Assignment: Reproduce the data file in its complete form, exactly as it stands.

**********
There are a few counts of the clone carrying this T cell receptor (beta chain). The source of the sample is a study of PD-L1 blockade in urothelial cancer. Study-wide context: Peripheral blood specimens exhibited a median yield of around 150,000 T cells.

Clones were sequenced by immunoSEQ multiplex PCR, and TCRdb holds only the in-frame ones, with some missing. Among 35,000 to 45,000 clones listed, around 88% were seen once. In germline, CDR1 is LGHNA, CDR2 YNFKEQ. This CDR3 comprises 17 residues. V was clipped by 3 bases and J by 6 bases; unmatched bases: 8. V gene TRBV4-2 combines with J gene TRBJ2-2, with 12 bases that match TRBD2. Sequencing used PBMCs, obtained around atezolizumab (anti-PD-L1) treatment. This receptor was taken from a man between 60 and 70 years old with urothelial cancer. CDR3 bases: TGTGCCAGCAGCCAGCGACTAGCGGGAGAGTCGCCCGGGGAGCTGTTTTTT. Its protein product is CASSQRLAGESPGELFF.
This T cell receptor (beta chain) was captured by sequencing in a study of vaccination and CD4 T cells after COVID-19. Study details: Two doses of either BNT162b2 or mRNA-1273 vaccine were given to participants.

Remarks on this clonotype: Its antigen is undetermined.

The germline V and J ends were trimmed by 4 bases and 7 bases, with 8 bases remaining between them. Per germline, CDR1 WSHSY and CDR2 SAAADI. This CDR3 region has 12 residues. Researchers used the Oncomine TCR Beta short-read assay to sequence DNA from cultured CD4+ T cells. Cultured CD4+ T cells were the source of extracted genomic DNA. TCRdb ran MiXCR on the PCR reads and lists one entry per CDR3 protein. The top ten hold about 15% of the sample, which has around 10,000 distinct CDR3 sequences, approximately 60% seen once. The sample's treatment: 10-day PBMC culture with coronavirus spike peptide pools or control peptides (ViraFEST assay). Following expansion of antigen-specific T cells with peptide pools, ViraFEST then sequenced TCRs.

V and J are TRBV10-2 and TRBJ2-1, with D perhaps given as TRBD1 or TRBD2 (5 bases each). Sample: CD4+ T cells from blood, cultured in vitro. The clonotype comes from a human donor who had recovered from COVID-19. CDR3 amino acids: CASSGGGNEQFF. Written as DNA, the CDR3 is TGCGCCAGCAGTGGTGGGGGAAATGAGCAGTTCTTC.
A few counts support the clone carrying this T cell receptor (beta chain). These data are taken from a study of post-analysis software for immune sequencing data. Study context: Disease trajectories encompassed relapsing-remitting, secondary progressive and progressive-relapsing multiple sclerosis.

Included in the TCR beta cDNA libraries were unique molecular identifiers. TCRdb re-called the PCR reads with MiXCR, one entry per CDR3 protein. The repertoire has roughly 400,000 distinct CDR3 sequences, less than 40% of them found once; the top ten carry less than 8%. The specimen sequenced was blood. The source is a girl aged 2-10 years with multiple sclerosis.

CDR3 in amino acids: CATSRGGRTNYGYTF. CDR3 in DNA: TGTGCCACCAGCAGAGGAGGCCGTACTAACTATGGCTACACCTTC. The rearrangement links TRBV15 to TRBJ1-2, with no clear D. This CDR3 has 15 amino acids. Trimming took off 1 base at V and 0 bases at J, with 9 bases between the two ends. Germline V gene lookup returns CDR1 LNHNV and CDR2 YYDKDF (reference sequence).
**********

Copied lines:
There are a few counts of the clone carrying this T cell receptor (beta chain). The source of the sample is a study of PD-L1 blockade in urothelial cancer. Study-wide context: Peripheral blood specimens exhibited a median yield of around 150,000 T cells.

Clones were sequenced by immunoSEQ multiplex PCR, and TCRdb holds only the in-frame ones, with some missing. Among 35,000 to 45,000 clones listed, around 88% were seen once. In germline, CDR1 is LGHNA, CDR2 YNFKEQ. This CDR3 comprises 17 residues. V was clipped by 3 bases and J by 6 bases; unmatched bases: 8. V gene TRBV4-2 combines with J gene TRBJ2-2, with 12 bases that match TRBD2. Sequencing used PBMCs, obtained around atezolizumab (anti-PD-L1) treatment. This receptor was taken from a man between 60 and 70 years old with urothelial cancer. CDR3 bases: TGTGCCAGCAGCCAGCGACTAGCGGGAGAGTCGCCCGGGGAGCTGTTTTTT. Its protein product is CASSQRLAGESPGELFF.
This T cell receptor (beta chain) was captured by sequencing in a study of vaccination and CD4 T cells after COVID-19. Study details: Two doses of either BNT162b2 or mRNA-1273 vaccine were given to participants.

Remarks on this clonotype: Its antigen is undetermined.

The germline V and J ends were trimmed by 4 bases and 7 bases, with 8 bases remaining between them. Per germline, CDR1 WSHSY and CDR2 SAAADI. This CDR3 region has 12 residues. Researchers used the Oncomine TCR Beta short-read assay to sequence DNA from cultured CD4+ T cells. Cultured CD4+ T cells were the source of extracted genomic DNA. TCRdb ran MiXCR on the PCR reads and lists one entry per CDR3 protein. The top ten hold about 15% of the sample, which has around 10,000 distinct CDR3 sequences, approximately 60% seen once. The sample's treatment: 10-day PBMC culture with coronavirus spike peptide pools or control peptides (ViraFEST assay). Following expansion of antigen-specific T cells with peptide pools, ViraFEST then sequenced TCRs.

V and J are TRBV10-2 and TRBJ2-1, with D perhaps given as TRBD1 or TRBD2 (5 bases each). Sample: CD4+ T cells from blood, cultured in vitro. The clonotype comes from a human donor who had recovered from COVID-19. CDR3 amino acids: CASSGGGNEQFF. Written as DNA, the CDR3 is TGCGCCAGCAGTGGTGGGGGAAATGAGCAGTTCTTC.
A few counts support the clone carrying this T cell receptor (beta chain). These data are taken from a study of post-analysis software for immune sequencing data. Study context: Disease trajectories encompassed relapsing-remitting, secondary progressive and progressive-relapsing multiple sclerosis.

Included in the TCR beta cDNA libraries were unique molecular identifiers. TCRdb re-called the PCR reads with MiXCR, one entry per CDR3 protein. The repertoire has roughly 400,000 distinct CDR3 sequences, less than 40% of them found once; the top ten carry less than 8%. The specimen sequenced was blood. The source is a girl aged 2-10 years with multiple sclerosis.

CDR3 in amino acids: CATSRGGRTNYGYTF. CDR3 in DNA: TGTGCCACCAGCAGAGGAGGCCGTACTAACTATGGCTACACCTTC. The rearrangement links TRBV15 to TRBJ1-2, with no clear D. This CDR3 has 15 amino acids. Trimming took off 1 base at V and 0 bases at J, with 9 bases between the two ends. Germline V gene lookup returns CDR1 LNHNV and CDR2 YYDKDF (reference sequence).